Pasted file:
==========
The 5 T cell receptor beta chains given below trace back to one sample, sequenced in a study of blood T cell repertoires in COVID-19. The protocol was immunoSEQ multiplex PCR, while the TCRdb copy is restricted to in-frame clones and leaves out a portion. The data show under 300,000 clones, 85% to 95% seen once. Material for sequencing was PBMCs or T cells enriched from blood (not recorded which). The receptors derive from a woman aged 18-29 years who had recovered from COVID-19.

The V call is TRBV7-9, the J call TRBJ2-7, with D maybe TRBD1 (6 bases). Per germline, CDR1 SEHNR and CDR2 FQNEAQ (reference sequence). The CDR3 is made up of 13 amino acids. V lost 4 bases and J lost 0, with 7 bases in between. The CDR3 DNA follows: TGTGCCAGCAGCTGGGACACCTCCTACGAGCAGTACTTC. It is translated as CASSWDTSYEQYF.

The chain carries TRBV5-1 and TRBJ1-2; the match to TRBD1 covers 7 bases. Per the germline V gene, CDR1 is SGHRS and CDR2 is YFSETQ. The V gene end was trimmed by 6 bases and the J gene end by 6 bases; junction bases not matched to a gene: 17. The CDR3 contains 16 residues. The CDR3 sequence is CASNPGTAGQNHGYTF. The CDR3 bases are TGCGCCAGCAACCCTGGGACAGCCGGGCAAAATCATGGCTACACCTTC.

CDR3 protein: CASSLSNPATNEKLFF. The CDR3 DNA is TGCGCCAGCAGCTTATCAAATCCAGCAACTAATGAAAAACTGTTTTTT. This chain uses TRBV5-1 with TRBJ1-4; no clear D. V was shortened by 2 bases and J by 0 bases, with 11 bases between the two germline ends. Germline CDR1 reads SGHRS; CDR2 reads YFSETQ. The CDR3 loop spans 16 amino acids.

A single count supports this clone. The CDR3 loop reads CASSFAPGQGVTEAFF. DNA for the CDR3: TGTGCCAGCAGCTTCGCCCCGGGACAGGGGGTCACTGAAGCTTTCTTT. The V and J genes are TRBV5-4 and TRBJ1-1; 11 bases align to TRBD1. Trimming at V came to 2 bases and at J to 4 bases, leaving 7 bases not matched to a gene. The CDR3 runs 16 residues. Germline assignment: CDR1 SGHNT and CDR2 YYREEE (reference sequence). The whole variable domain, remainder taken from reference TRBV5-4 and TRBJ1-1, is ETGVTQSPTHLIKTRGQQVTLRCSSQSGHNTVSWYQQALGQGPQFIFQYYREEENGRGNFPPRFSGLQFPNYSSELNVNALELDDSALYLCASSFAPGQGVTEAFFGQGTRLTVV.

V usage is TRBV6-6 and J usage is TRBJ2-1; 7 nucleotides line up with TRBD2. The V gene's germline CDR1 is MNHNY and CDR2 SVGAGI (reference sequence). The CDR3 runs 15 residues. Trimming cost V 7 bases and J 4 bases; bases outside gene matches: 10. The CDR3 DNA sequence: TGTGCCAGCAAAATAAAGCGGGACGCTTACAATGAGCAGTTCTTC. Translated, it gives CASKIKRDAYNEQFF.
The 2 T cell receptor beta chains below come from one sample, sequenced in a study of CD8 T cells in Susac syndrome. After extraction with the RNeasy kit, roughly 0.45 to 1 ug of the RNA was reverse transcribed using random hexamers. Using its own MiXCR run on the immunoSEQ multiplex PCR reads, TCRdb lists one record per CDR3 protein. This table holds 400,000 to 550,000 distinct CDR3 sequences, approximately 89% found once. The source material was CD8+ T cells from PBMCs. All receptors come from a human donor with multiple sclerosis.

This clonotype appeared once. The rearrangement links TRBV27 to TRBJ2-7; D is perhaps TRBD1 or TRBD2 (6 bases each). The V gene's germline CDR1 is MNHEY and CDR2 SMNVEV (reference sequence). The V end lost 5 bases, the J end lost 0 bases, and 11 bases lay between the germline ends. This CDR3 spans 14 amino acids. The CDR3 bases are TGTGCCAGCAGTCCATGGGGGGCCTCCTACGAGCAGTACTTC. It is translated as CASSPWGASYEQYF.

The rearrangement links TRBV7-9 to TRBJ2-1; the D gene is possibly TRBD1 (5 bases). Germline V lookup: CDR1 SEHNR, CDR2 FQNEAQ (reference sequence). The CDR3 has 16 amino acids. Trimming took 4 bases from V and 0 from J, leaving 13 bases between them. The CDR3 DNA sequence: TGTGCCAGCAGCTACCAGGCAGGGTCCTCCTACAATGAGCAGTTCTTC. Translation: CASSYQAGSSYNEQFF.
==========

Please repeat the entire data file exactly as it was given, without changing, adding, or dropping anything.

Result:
The 5 T cell receptor beta chains given below trace back to one sample, sequenced in a study of blood T cell repertoires in COVID-19. The protocol was immunoSEQ multiplex PCR, while the TCRdb copy is restricted to in-frame clones and leaves out a portion. The data show under 300,000 clones, 85% to 95% seen once. Material for sequencing was PBMCs or T cells enriched from blood (not recorded which). The receptors derive from a woman aged 18-29 years who had recovered from COVID-19.

The V call is TRBV7-9, the J call TRBJ2-7, with D maybe TRBD1 (6 bases). Per germline, CDR1 SEHNR and CDR2 FQNEAQ (reference sequence). The CDR3 is made up of 13 amino acids. V lost 4 bases and J lost 0, with 7 bases in between. The CDR3 DNA follows: TGTGCCAGCAGCTGGGACACCTCCTACGAGCAGTACTTC. It is translated as CASSWDTSYEQYF.

The chain carries TRBV5-1 and TRBJ1-2; the match to TRBD1 covers 7 bases. Per the germline V gene, CDR1 is SGHRS and CDR2 is YFSETQ. The V gene end was trimmed by 6 bases and the J gene end by 6 bases; junction bases not matched to a gene: 17. The CDR3 contains 16 residues. The CDR3 sequence is CASNPGTAGQNHGYTF. The CDR3 bases are TGCGCCAGCAACCCTGGGACAGCCGGGCAAAATCATGGCTACACCTTC.

CDR3 protein: CASSLSNPATNEKLFF. The CDR3 DNA is TGCGCCAGCAGCTTATCAAATCCAGCAACTAATGAAAAACTGTTTTTT. This chain uses TRBV5-1 with TRBJ1-4; no clear D. V was shortened by 2 bases and J by 0 bases, with 11 bases between the two germline ends. Germline CDR1 reads SGHRS; CDR2 reads YFSETQ. The CDR3 loop spans 16 amino acids.

A single count supports this clone. The CDR3 loop reads CASSFAPGQGVTEAFF. DNA for the CDR3: TGTGCCAGCAGCTTCGCCCCGGGACAGGGGGTCACTGAAGCTTTCTTT. The V and J genes are TRBV5-4 and TRBJ1-1; 11 bases align to TRBD1. Trimming at V came to 2 bases and at J to 4 bases, leaving 7 bases not matched to a gene. The CDR3 runs 16 residues. Germline assignment: CDR1 SGHNT and CDR2 YYREEE (reference sequence). The whole variable domain, remainder taken from reference TRBV5-4 and TRBJ1-1, is ETGVTQSPTHLIKTRGQQVTLRCSSQSGHNTVSWYQQALGQGPQFIFQYYREEENGRGNFPPRFSGLQFPNYSSELNVNALELDDSALYLCASSFAPGQGVTEAFFGQGTRLTVV.

V usage is TRBV6-6 and J usage is TRBJ2-1; 7 nucleotides line up with TRBD2. The V gene's germline CDR1 is MNHNY and CDR2 SVGAGI (reference sequence). The CDR3 runs 15 residues. Trimming cost V 7 bases and J 4 bases; bases outside gene matches: 10. The CDR3 DNA sequence: TGTGCCAGCAAAATAAAGCGGGACGCTTACAATGAGCAGTTCTTC. Translated, it gives CASKIKRDAYNEQFF.
The 2 T cell receptor beta chains below come from one sample, sequenced in a study of CD8 T cells in Susac syndrome. After extraction with the RNeasy kit, roughly 0.45 to 1 ug of the RNA was reverse transcribed using random hexamers. Using its own MiXCR run on the immunoSEQ multiplex PCR reads, TCRdb lists one record per CDR3 protein. This table holds 400,000 to 550,000 distinct CDR3 sequences, approximately 89% found once. The source material was CD8+ T cells from PBMCs. All receptors come from a human donor with multiple sclerosis.

This clonotype appeared once. The rearrangement links TRBV27 to TRBJ2-7; D is perhaps TRBD1 or TRBD2 (6 bases each). The V gene's germline CDR1 is MNHEY and CDR2 SMNVEV (reference sequence). The V end lost 5 bases, the J end lost 0 bases, and 11 bases lay between the germline ends. This CDR3 spans 14 amino acids. The CDR3 bases are TGTGCCAGCAGTCCATGGGGGGCCTCCTACGAGCAGTACTTC. It is translated as CASSPWGASYEQYF.

The rearrangement links TRBV7-9 to TRBJ2-1; the D gene is possibly TRBD1 (5 bases). Germline V lookup: CDR1 SEHNR, CDR2 FQNEAQ (reference sequence). The CDR3 has 16 amino acids. Trimming took 4 bases from V and 0 from J, leaving 13 bases between them. The CDR3 DNA sequence: TGTGCCAGCAGCTACCAGGCAGGGTCCTCCTACAATGAGCAGTTCTTC. Translation: CASSYQAGSSYNEQFF.